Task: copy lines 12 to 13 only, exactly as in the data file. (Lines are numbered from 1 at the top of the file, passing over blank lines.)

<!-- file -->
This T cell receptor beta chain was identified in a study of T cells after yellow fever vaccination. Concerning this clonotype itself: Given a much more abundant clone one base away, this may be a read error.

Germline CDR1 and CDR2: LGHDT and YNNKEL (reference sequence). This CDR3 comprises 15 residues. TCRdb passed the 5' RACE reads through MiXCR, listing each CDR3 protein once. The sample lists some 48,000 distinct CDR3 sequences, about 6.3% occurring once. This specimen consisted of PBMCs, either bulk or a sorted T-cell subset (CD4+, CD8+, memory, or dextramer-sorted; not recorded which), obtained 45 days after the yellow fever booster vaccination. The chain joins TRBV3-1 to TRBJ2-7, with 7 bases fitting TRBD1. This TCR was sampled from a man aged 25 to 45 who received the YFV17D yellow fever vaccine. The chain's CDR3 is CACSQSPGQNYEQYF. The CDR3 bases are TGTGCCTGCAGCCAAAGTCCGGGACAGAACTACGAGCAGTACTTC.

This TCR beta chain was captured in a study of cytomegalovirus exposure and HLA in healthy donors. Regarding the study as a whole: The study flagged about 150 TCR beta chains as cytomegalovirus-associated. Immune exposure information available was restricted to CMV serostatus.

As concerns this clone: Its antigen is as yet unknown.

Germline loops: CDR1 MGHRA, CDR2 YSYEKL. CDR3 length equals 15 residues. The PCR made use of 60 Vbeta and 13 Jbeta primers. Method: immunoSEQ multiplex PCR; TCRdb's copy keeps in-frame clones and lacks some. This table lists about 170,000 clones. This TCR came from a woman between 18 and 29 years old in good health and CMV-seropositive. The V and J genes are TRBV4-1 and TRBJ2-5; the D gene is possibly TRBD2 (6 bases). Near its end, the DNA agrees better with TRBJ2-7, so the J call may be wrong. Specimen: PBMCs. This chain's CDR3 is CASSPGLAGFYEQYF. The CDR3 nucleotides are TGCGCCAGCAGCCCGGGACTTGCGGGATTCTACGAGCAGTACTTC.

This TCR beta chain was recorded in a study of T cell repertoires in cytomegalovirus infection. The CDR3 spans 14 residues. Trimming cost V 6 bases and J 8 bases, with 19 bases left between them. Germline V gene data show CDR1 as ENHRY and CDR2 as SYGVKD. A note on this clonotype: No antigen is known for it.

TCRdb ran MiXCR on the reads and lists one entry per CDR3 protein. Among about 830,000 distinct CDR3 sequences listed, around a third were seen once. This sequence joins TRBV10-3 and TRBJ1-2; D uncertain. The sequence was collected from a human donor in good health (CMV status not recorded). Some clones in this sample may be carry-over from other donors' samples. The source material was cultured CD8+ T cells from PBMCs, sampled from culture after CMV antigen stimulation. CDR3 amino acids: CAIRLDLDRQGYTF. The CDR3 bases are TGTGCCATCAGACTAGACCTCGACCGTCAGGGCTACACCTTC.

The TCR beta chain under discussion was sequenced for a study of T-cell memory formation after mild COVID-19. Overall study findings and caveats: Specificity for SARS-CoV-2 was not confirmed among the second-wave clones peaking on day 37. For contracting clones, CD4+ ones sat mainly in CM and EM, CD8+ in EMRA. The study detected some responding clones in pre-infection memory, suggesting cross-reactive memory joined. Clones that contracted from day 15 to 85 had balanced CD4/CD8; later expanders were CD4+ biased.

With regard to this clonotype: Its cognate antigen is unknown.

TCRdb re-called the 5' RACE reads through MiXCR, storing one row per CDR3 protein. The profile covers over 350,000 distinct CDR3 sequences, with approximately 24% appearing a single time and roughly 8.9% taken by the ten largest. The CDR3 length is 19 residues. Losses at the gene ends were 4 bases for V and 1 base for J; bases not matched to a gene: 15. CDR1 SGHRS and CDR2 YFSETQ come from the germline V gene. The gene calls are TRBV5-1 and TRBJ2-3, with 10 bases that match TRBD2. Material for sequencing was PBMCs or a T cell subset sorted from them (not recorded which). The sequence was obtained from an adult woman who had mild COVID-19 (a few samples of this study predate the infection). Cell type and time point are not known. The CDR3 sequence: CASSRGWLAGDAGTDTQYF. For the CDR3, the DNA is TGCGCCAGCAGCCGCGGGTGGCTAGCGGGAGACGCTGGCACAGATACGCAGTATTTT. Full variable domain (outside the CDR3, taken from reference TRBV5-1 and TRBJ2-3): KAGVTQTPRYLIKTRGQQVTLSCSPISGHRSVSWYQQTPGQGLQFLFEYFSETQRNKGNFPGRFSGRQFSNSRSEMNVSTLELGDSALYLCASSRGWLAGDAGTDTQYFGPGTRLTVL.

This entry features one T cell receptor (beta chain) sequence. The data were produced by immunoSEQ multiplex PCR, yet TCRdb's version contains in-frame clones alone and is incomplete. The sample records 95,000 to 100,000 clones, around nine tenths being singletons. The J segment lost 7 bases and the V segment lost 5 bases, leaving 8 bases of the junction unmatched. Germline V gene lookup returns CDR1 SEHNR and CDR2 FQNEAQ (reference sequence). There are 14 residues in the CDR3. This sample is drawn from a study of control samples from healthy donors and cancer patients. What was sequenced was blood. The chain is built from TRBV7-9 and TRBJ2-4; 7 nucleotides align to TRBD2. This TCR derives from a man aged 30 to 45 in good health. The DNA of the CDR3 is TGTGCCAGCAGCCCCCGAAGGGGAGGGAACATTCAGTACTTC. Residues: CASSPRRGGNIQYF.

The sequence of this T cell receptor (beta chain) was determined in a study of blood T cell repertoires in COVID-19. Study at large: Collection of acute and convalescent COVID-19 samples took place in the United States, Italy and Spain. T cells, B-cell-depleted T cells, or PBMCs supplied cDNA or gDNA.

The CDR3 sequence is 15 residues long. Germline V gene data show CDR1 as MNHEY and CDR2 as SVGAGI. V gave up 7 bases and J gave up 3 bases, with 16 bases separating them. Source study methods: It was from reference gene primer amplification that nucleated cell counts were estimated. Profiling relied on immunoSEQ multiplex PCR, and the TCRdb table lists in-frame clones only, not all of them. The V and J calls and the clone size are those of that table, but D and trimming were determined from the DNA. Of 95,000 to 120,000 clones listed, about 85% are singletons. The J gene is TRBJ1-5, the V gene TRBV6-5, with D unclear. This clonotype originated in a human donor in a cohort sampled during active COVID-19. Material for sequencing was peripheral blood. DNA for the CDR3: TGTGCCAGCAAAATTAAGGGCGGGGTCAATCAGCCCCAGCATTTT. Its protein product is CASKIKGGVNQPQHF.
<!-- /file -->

The sequence of this T cell receptor (beta chain) was determined in a study of blood T cell repertoires in COVID-19. Study at large: Collection of acute and convalescent COVID-19 samples took place in the United States, Italy and Spain. T cells, B-cell-depleted T cells, or PBMCs supplied cDNA or gDNA.

The CDR3 sequence is 15 residues long. Germline V gene data show CDR1 as MNHEY and CDR2 as SVGAGI. V gave up 7 bases and J gave up 3 bases, with 16 bases separating them. Source study methods: It was from reference gene primer amplification that nucleated cell counts were estimated. Profiling relied on immunoSEQ multiplex PCR, and the TCRdb table lists in-frame clones only, not all of them. The V and J calls and the clone size are those of that table, but D and trimming were determined from the DNA. Of 95,000 to 120,000 clones listed, about 85% are singletons. The J gene is TRBJ1-5, the V gene TRBV6-5, with D unclear. This clonotype originated in a human donor in a cohort sampled during active COVID-19. Material for sequencing was peripheral blood. DNA for the CDR3: TGTGCCAGCAAAATTAAGGGCGGGGTCAATCAGCCCCAGCATTTT. Its protein product is CASKIKGGVNQPQHF.